LRM: Wow. I’m actually surprised that a person like yourself would risk life and limb just for the name of comedy.

Larry Charles: Hopefully, it’s using comedy as a vehicle. It’s really in the name of humanity. I see the world becoming so cold and isolated. This was my attempt to try to bridge that gap a little bit. Sort of connect these seemingly different worlds that are actually very similar.

LRM: Throughout your entire discovery, did you notice that a lot of comedians tend to refrain from themselves from their jokes or they tend to go ahead with their jokes but in secret by hiding?

Larry Charles: Believe it or not, there are different kinds of versions of this. It depends on the the regime and where they’re situated. In a lot of these countries, there is the equivalent of the Daily Show. It’s a very cheap show to produce. It has news events. You’re making fun of current events, the leaders, and even the terrorists. For instance, the version of that done for Iraq, the host of that, Ahmed Albasheer, who’s on the show. He’s under constant threat, because he is making fun of the government. He’s making fun of terrorists. He can’t even do the show in Iraq anymore. It’s not safe there anymore for him. There’s version like that.

I’ve interviewed a guy in Saudi Arabia. He was considered as the Seinfeld of Saudi Arabia. His wife was arrested as one of the women driving activist. After I interviewed him, recently, he was arrested and hasn’t been heard from again. In Somalia, Mogadishu, I talked to a comedian, who’s kind of a partner in crime in comedy, was assassinated by unknown assassins. In Mogadishu, everybody’s got a gun. You just don’t know who’s side is people are on. We don’t know who anybody is. There was a lot of crucial turmoil in these communities have to go through in order to do their thing.

LRM: Wow. I didn’t realize these comedians risk their own lives. Why would they continue to do this in the sake of comedy? Did you discover?

Larry Charles: I don’t think it’s for the sake of comedy. I think comedy is the vehicle. I think for them it’s for the sake of freedom. The one thing I learned that I didn’t anticipate learning is that they want democracy. They want freedom. And because of that, they are willing to fight for it. They’re willing to hold onto it at all costs. We in this country had become very complacent about those values. It was inspiring to see people feel that it was more important than their own self interests. That the country’s future is more important than their own self interest. They were able to use comedy, because these are countries where people are desperate to hear something like this. They were using comedy to further that idea of the healing of the rules of the worst and the building a new future. Using comedy as a vehicle for all of those very ambitious agendas.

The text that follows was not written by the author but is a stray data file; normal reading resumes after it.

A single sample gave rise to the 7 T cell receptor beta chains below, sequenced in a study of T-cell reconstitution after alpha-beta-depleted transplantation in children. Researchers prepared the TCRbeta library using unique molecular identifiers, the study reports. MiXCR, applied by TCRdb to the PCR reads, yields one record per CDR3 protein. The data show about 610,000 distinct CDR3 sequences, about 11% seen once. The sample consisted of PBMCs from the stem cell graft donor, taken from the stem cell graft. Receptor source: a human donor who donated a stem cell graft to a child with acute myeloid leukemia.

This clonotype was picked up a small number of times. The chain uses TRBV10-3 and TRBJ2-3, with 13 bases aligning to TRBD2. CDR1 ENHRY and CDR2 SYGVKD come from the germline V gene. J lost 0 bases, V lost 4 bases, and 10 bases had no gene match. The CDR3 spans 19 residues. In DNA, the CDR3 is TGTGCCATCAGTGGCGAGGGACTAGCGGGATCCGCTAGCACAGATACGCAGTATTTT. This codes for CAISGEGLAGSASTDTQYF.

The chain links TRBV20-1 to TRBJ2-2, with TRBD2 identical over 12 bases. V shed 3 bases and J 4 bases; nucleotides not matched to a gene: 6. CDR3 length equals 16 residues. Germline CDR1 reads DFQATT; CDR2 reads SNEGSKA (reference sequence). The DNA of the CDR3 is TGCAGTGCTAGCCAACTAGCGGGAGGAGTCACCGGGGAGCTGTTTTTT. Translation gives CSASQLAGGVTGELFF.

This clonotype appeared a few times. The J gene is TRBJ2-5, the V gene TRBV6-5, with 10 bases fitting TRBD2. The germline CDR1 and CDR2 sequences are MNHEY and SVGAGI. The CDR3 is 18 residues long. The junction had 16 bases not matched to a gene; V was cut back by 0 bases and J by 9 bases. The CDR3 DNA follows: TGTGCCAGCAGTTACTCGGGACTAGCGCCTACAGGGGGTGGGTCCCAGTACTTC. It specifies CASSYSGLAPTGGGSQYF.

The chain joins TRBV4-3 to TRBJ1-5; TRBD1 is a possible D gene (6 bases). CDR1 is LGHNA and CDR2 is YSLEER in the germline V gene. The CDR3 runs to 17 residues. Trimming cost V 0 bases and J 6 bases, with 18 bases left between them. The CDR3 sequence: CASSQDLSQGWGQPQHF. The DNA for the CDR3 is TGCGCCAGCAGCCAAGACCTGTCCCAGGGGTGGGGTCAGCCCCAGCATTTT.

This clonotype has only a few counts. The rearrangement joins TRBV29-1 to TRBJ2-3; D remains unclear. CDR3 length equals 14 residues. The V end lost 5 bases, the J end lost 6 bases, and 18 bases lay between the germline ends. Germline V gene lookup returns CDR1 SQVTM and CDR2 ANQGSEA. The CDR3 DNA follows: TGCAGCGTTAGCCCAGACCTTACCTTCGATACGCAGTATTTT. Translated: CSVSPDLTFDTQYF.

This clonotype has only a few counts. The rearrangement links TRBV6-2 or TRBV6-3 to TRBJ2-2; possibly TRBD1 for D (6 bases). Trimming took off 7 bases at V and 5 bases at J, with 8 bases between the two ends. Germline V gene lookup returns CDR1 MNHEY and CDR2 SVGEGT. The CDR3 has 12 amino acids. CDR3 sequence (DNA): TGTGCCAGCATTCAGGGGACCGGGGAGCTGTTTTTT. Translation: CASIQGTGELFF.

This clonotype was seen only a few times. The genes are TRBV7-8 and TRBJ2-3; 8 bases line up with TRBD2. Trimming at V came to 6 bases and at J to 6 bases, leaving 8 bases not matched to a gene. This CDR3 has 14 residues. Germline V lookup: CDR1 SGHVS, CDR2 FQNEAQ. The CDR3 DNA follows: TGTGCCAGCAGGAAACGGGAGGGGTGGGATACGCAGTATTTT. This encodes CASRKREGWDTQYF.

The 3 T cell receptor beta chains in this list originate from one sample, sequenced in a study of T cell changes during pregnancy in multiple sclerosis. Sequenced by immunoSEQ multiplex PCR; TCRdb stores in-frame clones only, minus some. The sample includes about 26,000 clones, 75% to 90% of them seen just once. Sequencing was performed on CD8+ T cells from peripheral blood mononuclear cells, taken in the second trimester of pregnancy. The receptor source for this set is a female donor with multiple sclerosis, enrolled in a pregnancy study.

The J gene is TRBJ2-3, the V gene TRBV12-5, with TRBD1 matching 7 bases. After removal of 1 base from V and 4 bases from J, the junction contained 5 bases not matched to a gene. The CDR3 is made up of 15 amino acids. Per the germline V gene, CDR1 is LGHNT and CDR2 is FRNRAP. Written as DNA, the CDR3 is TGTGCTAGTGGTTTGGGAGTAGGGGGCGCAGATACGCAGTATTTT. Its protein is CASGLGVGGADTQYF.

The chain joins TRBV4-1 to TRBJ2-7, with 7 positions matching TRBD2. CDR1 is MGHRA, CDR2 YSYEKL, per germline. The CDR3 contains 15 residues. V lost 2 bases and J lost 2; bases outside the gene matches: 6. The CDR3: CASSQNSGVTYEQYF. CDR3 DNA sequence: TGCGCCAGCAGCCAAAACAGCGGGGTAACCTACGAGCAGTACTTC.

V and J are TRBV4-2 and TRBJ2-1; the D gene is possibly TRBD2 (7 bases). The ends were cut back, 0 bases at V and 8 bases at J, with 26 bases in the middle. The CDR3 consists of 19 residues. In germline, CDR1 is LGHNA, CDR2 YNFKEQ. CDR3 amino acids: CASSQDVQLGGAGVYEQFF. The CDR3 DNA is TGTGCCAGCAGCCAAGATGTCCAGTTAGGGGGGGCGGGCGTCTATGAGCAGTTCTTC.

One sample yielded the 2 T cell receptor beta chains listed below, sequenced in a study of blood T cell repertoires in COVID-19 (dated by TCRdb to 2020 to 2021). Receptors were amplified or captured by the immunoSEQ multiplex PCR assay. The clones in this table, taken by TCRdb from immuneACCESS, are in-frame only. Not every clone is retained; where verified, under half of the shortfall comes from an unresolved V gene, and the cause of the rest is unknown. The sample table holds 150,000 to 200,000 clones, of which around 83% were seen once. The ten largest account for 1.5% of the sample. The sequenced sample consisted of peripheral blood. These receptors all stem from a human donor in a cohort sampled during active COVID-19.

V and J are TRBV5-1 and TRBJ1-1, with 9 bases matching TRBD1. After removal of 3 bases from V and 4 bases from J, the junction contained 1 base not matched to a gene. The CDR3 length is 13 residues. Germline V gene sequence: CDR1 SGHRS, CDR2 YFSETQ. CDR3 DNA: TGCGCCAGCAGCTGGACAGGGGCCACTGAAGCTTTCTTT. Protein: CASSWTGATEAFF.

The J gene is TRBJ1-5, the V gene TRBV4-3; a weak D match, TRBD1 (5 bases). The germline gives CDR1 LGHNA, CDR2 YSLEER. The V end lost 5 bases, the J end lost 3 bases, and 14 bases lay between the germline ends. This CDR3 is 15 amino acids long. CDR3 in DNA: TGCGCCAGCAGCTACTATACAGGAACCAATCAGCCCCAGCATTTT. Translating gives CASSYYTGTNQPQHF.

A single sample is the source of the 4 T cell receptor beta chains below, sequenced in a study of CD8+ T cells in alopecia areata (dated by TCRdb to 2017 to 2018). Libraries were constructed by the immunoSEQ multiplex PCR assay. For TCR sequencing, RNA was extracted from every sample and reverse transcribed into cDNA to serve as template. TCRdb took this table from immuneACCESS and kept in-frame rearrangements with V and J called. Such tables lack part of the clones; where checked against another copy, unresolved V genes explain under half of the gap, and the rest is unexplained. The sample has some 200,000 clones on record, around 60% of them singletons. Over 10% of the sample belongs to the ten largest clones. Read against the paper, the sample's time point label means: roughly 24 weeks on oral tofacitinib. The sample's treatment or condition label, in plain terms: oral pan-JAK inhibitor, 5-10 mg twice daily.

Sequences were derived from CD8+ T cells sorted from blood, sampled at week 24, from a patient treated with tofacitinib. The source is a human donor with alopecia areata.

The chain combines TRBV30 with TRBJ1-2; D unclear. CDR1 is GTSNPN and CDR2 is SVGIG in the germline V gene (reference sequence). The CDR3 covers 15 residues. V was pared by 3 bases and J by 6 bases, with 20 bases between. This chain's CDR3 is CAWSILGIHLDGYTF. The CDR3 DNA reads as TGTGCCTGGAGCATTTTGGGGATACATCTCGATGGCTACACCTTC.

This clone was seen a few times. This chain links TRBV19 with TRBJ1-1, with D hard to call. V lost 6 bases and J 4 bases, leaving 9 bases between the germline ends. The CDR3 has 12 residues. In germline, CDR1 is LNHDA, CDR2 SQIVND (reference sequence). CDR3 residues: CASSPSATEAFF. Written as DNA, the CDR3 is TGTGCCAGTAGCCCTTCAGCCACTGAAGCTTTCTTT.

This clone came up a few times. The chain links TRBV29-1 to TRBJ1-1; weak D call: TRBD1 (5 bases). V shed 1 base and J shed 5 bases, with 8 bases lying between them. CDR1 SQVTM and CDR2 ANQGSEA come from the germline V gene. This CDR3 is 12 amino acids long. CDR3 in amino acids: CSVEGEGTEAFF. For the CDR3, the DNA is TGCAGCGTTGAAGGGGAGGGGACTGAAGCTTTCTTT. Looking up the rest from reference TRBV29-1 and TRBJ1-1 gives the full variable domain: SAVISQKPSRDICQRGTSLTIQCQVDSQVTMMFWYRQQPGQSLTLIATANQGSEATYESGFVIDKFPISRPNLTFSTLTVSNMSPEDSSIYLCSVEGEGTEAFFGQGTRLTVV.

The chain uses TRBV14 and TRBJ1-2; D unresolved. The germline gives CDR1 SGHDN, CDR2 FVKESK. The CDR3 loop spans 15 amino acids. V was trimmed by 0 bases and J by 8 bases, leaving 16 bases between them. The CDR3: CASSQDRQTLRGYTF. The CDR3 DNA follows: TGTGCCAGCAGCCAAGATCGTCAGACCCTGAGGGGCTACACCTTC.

LRM: You’re saying even though this comedy is all over the world, a lot of them still use comedy like in this country to criticize political leaders and that’s probably the danger of it.

Larry Charles: There are numerous dangers. In Liberia, they are critical of their leaders and critical of the corruption. It is also war zone. There was a civil war that everybody [was endangered]. In Iraq, it was the same thing. In Somalia, it was the same thing. You have people not just in danger because they are saying political things, although that’s true. You also have people who are in danger, literally leaving the house, getting to the place of work, protecting their children, because there’s a war going on. There were terrorists. There were soldiers. There were explosions and violence everywhere. Every single person that I met, virtually, who was a comedian in the war zones like Iraq or Somalia, every single one of them have been either in prison, tortured or have family members who had been killed. Some of them even had all of those things. The danger comes not just to what they say, but in just living and being a comedian in a place like Iraq.

LRM: How did it came about that Netflix was going to be your vehicle to spread this message?